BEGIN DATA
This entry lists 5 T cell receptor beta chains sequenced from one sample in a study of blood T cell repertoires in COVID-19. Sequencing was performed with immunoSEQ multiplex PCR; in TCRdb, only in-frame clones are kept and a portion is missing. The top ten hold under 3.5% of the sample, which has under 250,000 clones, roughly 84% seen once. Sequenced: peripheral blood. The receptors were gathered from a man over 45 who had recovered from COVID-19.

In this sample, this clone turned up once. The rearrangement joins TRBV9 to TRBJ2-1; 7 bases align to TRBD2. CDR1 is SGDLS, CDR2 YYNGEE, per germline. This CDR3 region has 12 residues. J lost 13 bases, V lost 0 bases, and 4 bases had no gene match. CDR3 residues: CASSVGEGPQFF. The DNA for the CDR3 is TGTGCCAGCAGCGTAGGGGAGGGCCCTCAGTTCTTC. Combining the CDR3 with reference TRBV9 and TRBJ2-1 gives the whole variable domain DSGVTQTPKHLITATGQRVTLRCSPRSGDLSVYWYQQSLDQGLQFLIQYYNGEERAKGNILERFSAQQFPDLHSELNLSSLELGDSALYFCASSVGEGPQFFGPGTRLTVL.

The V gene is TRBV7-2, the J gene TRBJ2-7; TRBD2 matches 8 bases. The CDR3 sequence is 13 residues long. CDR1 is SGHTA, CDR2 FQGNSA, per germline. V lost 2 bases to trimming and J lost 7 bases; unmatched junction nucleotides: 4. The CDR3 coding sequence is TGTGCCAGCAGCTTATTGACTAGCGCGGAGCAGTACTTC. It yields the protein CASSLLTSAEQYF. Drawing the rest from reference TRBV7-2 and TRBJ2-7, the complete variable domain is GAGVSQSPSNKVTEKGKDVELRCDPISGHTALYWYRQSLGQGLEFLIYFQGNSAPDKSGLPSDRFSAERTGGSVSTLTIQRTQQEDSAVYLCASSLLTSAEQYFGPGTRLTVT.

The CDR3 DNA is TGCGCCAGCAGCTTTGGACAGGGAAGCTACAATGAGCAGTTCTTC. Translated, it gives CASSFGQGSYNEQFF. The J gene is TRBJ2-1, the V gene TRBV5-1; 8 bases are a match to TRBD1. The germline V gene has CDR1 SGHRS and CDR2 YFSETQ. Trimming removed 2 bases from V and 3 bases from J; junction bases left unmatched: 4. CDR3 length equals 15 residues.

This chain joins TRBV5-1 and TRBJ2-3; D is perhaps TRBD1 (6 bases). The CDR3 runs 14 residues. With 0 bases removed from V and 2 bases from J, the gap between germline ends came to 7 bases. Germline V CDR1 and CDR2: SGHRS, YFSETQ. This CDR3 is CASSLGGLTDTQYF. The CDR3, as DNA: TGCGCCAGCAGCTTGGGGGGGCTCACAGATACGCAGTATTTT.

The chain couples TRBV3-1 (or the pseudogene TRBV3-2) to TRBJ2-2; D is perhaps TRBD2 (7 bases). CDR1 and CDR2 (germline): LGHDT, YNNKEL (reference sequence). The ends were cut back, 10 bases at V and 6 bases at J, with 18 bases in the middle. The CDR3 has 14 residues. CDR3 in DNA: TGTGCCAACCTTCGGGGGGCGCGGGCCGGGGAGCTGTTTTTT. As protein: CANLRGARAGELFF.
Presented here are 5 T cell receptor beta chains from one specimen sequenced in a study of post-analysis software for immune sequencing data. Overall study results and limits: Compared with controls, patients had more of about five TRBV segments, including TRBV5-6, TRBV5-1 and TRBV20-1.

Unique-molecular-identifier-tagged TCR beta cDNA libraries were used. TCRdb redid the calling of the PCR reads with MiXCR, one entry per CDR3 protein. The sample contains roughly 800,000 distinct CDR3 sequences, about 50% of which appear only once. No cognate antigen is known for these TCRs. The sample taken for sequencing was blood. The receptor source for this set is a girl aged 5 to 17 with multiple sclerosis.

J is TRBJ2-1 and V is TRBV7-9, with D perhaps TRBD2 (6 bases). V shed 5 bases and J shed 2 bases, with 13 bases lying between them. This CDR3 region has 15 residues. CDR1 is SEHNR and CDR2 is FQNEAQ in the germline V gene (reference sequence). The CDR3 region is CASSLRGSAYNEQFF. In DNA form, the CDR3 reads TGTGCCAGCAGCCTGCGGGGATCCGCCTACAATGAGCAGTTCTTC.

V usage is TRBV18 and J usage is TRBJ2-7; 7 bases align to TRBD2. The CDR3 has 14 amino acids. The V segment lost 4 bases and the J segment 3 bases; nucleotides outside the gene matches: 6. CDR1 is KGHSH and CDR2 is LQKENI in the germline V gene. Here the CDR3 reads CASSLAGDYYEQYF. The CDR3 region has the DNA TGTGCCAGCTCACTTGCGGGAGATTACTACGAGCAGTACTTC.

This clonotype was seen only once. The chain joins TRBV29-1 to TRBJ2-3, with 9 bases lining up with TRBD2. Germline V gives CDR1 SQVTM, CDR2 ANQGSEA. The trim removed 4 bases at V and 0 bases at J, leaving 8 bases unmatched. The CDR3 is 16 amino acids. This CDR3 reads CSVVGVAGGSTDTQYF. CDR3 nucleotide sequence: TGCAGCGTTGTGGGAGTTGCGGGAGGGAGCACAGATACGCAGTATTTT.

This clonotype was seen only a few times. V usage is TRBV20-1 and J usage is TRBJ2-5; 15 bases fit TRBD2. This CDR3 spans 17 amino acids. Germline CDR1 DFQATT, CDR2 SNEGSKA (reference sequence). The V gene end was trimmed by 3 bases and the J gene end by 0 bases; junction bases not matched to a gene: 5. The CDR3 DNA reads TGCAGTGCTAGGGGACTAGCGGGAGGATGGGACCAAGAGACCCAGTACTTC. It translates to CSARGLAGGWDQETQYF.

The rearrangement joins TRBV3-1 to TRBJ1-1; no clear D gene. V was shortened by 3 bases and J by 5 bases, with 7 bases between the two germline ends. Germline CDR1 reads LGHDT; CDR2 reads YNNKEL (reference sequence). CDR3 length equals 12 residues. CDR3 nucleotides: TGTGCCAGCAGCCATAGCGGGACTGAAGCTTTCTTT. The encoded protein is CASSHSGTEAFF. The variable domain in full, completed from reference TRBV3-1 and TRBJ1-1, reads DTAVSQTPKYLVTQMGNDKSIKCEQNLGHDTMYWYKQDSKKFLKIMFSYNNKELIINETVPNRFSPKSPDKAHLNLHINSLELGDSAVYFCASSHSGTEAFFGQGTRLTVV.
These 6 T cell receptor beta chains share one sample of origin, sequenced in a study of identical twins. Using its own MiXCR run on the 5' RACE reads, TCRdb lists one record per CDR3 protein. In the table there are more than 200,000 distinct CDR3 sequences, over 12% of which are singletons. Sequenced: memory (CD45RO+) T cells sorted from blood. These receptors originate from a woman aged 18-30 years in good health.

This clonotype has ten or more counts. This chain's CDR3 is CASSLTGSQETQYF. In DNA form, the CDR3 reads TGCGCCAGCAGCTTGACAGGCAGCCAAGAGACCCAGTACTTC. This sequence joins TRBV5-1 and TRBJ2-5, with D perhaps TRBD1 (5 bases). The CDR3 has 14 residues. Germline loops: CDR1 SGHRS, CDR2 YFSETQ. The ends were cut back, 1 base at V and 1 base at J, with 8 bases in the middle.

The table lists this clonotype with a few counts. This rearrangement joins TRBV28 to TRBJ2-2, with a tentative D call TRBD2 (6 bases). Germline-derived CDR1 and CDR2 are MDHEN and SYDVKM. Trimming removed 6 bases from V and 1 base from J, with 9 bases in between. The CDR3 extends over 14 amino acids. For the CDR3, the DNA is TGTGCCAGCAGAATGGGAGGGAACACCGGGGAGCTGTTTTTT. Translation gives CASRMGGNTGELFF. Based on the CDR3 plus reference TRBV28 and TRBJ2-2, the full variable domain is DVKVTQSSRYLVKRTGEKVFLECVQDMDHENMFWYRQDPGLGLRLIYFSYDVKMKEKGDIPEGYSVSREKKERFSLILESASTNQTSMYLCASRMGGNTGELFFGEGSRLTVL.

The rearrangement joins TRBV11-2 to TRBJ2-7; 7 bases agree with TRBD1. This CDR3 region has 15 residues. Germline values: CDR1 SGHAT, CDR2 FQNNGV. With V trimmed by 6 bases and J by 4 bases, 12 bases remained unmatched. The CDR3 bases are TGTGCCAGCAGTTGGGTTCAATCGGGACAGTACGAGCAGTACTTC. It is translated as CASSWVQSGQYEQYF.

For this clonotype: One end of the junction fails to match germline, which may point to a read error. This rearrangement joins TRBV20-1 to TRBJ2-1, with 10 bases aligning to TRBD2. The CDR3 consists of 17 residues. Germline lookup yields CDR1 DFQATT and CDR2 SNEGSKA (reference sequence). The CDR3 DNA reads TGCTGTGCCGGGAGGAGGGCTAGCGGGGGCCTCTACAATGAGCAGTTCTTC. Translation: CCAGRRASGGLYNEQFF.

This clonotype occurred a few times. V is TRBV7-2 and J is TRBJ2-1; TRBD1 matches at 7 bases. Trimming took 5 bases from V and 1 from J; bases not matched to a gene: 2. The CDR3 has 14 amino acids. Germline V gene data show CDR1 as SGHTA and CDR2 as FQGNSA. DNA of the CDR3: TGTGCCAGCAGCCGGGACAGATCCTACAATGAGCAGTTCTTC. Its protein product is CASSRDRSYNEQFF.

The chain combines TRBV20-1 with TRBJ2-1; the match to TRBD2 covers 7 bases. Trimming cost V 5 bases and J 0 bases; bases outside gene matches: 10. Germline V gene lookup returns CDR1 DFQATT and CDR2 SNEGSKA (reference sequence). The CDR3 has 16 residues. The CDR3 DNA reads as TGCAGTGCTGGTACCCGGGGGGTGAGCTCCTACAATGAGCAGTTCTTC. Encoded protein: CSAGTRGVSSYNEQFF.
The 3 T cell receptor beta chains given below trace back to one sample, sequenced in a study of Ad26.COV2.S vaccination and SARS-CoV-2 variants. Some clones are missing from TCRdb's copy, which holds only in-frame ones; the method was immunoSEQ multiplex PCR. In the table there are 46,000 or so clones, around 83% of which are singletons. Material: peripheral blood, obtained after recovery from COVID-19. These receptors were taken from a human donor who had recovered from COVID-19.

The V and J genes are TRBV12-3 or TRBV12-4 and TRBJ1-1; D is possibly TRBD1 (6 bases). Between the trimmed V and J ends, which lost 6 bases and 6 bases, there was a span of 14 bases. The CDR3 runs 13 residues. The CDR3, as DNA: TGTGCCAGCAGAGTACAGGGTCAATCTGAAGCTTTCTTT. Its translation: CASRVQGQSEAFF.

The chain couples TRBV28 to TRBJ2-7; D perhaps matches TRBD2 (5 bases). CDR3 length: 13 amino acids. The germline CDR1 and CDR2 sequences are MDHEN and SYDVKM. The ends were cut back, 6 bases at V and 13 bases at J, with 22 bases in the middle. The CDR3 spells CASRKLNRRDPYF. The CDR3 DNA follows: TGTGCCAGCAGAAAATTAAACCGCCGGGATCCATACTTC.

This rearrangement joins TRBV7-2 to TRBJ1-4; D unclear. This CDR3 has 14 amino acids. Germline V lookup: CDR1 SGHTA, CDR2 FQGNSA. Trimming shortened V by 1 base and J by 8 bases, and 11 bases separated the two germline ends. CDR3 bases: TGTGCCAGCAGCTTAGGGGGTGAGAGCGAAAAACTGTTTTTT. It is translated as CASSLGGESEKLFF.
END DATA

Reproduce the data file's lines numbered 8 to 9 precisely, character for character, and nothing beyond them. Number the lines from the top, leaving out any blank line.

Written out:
Unique-molecular-identifier-tagged TCR beta cDNA libraries were used. TCRdb redid the calling of the PCR reads with MiXCR, one entry per CDR3 protein. The sample contains roughly 800,000 distinct CDR3 sequences, about 50% of which appear only once. No cognate antigen is known for these TCRs. The sample taken for sequencing was blood. The receptor source for this set is a girl aged 5 to 17 with multiple sclerosis.

J is TRBJ2-1 and V is TRBV7-9, with D perhaps TRBD2 (6 bases). V shed 5 bases and J shed 2 bases, with 13 bases lying between them. This CDR3 region has 15 residues. CDR1 is SEHNR and CDR2 is FQNEAQ in the germline V gene (reference sequence). The CDR3 region is CASSLRGSAYNEQFF. In DNA form, the CDR3 reads TGTGCCAGCAGCCTGCGGGGATCCGCCTACAATGAGCAGTTCTTC.